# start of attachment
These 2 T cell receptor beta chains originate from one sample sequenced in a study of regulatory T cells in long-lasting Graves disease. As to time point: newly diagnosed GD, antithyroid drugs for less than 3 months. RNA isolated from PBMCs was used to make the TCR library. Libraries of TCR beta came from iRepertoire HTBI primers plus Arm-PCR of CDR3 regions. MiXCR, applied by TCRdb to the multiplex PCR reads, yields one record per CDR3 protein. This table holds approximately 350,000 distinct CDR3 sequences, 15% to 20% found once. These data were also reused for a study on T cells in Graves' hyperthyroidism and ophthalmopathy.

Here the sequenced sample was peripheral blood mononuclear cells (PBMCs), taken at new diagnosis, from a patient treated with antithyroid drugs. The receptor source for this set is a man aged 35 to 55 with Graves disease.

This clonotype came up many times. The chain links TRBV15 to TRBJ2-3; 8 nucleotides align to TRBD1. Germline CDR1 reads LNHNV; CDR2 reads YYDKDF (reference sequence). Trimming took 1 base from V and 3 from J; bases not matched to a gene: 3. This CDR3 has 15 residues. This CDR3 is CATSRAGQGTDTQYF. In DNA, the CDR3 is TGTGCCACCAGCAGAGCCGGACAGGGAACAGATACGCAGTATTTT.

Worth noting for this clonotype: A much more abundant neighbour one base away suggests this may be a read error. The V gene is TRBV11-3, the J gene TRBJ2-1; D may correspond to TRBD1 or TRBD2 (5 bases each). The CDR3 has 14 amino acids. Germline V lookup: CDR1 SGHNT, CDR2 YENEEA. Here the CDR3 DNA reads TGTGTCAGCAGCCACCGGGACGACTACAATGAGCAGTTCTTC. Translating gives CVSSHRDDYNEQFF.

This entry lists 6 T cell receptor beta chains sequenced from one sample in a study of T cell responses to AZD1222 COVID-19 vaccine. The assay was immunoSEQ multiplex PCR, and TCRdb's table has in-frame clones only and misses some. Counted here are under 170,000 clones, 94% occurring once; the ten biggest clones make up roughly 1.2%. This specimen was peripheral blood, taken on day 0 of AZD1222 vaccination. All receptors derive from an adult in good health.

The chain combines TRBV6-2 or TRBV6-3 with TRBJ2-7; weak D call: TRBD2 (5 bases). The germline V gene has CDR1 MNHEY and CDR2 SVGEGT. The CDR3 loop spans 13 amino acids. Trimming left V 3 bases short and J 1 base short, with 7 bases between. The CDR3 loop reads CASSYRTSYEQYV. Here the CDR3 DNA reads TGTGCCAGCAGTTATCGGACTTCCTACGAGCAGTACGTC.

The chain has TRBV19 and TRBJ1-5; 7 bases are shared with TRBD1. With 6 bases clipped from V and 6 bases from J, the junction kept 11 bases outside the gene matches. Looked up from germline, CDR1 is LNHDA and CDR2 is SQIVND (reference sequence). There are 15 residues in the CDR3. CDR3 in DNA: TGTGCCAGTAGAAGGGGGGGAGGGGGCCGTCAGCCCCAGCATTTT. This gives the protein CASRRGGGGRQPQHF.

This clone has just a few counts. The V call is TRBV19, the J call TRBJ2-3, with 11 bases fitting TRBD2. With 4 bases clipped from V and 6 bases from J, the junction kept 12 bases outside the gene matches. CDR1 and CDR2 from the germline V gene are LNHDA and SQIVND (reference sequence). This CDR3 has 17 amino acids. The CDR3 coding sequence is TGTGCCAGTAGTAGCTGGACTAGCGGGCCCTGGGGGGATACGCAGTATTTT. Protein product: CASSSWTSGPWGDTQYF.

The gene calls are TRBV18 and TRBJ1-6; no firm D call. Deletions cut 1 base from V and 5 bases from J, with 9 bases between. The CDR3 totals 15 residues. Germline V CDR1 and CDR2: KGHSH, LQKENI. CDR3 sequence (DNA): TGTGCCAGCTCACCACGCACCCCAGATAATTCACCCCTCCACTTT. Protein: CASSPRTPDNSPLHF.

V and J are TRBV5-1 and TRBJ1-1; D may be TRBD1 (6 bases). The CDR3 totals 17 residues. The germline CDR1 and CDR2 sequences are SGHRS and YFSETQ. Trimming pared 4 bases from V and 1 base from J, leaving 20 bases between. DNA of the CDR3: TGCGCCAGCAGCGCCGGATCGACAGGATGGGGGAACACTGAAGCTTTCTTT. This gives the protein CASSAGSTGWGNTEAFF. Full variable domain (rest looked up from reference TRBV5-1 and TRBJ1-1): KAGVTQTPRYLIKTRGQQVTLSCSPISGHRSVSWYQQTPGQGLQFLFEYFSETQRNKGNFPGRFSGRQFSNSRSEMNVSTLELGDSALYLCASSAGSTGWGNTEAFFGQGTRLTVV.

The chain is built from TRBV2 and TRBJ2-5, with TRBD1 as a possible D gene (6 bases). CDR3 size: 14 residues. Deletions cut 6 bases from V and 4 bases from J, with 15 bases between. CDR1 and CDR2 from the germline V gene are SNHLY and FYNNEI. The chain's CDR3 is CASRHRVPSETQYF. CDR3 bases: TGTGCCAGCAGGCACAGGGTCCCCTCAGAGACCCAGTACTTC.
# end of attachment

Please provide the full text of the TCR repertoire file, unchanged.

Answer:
These 2 T cell receptor beta chains originate from one sample sequenced in a study of regulatory T cells in long-lasting Graves disease. As to time point: newly diagnosed GD, antithyroid drugs for less than 3 months. RNA isolated from PBMCs was used to make the TCR library. Libraries of TCR beta came from iRepertoire HTBI primers plus Arm-PCR of CDR3 regions. MiXCR, applied by TCRdb to the multiplex PCR reads, yields one record per CDR3 protein. This table holds approximately 350,000 distinct CDR3 sequences, 15% to 20% found once. These data were also reused for a study on T cells in Graves' hyperthyroidism and ophthalmopathy.

Here the sequenced sample was peripheral blood mononuclear cells (PBMCs), taken at new diagnosis, from a patient treated with antithyroid drugs. The receptor source for this set is a man aged 35 to 55 with Graves disease.

This clonotype came up many times. The chain links TRBV15 to TRBJ2-3; 8 nucleotides align to TRBD1. Germline CDR1 reads LNHNV; CDR2 reads YYDKDF (reference sequence). Trimming took 1 base from V and 3 from J; bases not matched to a gene: 3. This CDR3 has 15 residues. This CDR3 is CATSRAGQGTDTQYF. In DNA, the CDR3 is TGTGCCACCAGCAGAGCCGGACAGGGAACAGATACGCAGTATTTT.

Worth noting for this clonotype: A much more abundant neighbour one base away suggests this may be a read error. The V gene is TRBV11-3, the J gene TRBJ2-1; D may correspond to TRBD1 or TRBD2 (5 bases each). The CDR3 has 14 amino acids. Germline V lookup: CDR1 SGHNT, CDR2 YENEEA. Here the CDR3 DNA reads TGTGTCAGCAGCCACCGGGACGACTACAATGAGCAGTTCTTC. Translating gives CVSSHRDDYNEQFF.

This entry lists 6 T cell receptor beta chains sequenced from one sample in a study of T cell responses to AZD1222 COVID-19 vaccine. The assay was immunoSEQ multiplex PCR, and TCRdb's table has in-frame clones only and misses some. Counted here are under 170,000 clones, 94% occurring once; the ten biggest clones make up roughly 1.2%. This specimen was peripheral blood, taken on day 0 of AZD1222 vaccination. All receptors derive from an adult in good health.

The chain combines TRBV6-2 or TRBV6-3 with TRBJ2-7; weak D call: TRBD2 (5 bases). The germline V gene has CDR1 MNHEY and CDR2 SVGEGT. The CDR3 loop spans 13 amino acids. Trimming left V 3 bases short and J 1 base short, with 7 bases between. The CDR3 loop reads CASSYRTSYEQYV. Here the CDR3 DNA reads TGTGCCAGCAGTTATCGGACTTCCTACGAGCAGTACGTC.

The chain has TRBV19 and TRBJ1-5; 7 bases are shared with TRBD1. With 6 bases clipped from V and 6 bases from J, the junction kept 11 bases outside the gene matches. Looked up from germline, CDR1 is LNHDA and CDR2 is SQIVND (reference sequence). There are 15 residues in the CDR3. CDR3 in DNA: TGTGCCAGTAGAAGGGGGGGAGGGGGCCGTCAGCCCCAGCATTTT. This gives the protein CASRRGGGGRQPQHF.

This clone has just a few counts. The V call is TRBV19, the J call TRBJ2-3, with 11 bases fitting TRBD2. With 4 bases clipped from V and 6 bases from J, the junction kept 12 bases outside the gene matches. CDR1 and CDR2 from the germline V gene are LNHDA and SQIVND (reference sequence). This CDR3 has 17 amino acids. The CDR3 coding sequence is TGTGCCAGTAGTAGCTGGACTAGCGGGCCCTGGGGGGATACGCAGTATTTT. Protein product: CASSSWTSGPWGDTQYF.

The gene calls are TRBV18 and TRBJ1-6; no firm D call. Deletions cut 1 base from V and 5 bases from J, with 9 bases between. The CDR3 totals 15 residues. Germline V CDR1 and CDR2: KGHSH, LQKENI. CDR3 sequence (DNA): TGTGCCAGCTCACCACGCACCCCAGATAATTCACCCCTCCACTTT. Protein: CASSPRTPDNSPLHF.

V and J are TRBV5-1 and TRBJ1-1; D may be TRBD1 (6 bases). The CDR3 totals 17 residues. The germline CDR1 and CDR2 sequences are SGHRS and YFSETQ. Trimming pared 4 bases from V and 1 base from J, leaving 20 bases between. DNA of the CDR3: TGCGCCAGCAGCGCCGGATCGACAGGATGGGGGAACACTGAAGCTTTCTTT. This gives the protein CASSAGSTGWGNTEAFF. Full variable domain (rest looked up from reference TRBV5-1 and TRBJ1-1): KAGVTQTPRYLIKTRGQQVTLSCSPISGHRSVSWYQQTPGQGLQFLFEYFSETQRNKGNFPGRFSGRQFSNSRSEMNVSTLELGDSALYLCASSAGSTGWGNTEAFFGQGTRLTVV.

The chain is built from TRBV2 and TRBJ2-5, with TRBD1 as a possible D gene (6 bases). CDR3 size: 14 residues. Deletions cut 6 bases from V and 4 bases from J, with 15 bases between. CDR1 and CDR2 from the germline V gene are SNHLY and FYNNEI. The chain's CDR3 is CASRHRVPSETQYF. CDR3 bases: TGTGCCAGCAGGCACAGGGTCCCCTCAGAGACCCAGTACTTC.